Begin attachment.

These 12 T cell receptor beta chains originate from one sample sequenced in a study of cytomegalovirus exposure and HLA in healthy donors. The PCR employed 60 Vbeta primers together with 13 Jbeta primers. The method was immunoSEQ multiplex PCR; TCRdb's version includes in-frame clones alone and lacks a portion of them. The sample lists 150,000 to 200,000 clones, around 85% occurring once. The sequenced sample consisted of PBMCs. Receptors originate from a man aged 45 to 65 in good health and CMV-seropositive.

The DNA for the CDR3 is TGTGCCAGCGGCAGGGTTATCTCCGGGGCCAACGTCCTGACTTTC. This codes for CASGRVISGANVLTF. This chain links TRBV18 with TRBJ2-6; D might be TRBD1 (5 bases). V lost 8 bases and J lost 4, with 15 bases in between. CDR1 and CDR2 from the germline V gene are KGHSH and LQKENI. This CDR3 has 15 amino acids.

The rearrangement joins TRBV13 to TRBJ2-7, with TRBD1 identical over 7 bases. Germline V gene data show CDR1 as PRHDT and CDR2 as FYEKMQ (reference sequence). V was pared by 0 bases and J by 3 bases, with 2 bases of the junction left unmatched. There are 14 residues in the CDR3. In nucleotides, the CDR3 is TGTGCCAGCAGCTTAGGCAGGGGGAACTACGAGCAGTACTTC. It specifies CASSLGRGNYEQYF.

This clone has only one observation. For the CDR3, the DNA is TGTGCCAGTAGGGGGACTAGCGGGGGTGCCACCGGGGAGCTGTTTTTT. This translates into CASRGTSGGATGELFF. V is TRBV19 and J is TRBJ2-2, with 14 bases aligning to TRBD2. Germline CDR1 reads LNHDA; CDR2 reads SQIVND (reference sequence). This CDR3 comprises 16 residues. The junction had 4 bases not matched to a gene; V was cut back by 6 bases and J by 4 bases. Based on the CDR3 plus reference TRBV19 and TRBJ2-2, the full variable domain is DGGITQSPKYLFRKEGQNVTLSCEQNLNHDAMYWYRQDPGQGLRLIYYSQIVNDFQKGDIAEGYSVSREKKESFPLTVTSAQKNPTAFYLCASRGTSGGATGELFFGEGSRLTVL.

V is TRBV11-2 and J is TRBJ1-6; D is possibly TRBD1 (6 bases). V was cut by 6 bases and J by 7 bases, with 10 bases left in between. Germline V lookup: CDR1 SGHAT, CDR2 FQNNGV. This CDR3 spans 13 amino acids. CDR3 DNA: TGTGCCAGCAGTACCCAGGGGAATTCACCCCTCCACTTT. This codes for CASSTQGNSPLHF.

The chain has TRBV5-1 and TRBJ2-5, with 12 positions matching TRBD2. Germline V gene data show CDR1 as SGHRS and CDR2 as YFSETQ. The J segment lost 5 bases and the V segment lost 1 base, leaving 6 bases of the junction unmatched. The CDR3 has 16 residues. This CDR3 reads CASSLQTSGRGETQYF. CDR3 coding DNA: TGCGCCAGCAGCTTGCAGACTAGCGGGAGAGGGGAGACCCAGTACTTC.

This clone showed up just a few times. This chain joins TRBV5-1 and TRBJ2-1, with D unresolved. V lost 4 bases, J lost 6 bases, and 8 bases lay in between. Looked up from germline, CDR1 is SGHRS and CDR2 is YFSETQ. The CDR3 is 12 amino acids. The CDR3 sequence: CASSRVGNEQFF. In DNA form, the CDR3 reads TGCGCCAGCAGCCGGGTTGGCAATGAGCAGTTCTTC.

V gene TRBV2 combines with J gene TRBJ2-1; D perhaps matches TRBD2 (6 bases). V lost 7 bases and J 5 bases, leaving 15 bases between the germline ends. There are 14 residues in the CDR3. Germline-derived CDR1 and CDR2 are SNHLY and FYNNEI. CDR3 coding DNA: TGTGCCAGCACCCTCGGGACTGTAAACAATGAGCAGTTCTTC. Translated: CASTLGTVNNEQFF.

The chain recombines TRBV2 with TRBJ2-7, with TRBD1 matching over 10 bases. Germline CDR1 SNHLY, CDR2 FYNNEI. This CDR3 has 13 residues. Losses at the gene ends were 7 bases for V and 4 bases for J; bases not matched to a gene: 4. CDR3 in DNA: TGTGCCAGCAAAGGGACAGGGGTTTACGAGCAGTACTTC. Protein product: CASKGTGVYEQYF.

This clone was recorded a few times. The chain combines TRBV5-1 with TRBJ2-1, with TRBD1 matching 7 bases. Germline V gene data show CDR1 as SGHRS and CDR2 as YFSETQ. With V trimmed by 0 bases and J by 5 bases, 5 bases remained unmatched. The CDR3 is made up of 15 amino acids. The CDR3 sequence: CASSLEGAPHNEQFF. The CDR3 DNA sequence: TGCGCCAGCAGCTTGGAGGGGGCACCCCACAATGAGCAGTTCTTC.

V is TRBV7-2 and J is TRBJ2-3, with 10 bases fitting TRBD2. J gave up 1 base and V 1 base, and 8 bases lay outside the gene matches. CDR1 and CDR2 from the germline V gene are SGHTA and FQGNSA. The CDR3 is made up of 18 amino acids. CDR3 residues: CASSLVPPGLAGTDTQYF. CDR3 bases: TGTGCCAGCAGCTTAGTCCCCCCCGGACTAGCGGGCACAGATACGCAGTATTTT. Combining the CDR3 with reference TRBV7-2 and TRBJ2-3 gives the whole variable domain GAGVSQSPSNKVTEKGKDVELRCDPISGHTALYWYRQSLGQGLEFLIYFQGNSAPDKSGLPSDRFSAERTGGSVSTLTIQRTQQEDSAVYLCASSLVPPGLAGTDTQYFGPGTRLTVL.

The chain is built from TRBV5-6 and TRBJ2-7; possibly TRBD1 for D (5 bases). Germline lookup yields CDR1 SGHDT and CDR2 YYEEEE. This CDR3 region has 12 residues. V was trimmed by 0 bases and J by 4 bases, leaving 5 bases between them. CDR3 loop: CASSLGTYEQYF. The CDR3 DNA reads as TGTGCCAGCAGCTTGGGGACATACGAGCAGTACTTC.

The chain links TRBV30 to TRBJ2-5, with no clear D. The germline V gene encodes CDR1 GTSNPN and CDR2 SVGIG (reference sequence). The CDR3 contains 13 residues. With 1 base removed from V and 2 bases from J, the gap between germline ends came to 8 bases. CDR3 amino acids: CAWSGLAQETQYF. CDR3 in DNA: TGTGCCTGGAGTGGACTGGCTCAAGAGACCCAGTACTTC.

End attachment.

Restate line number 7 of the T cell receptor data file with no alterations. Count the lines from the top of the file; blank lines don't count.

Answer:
This clone showed up just a few times. This chain joins TRBV5-1 and TRBJ2-1, with D unresolved. V lost 4 bases, J lost 6 bases, and 8 bases lay in between. Looked up from germline, CDR1 is SGHRS and CDR2 is YFSETQ. The CDR3 is 12 amino acids. The CDR3 sequence: CASSRVGNEQFF. In DNA form, the CDR3 reads TGCGCCAGCAGCCGGGTTGGCAATGAGCAGTTCTTC.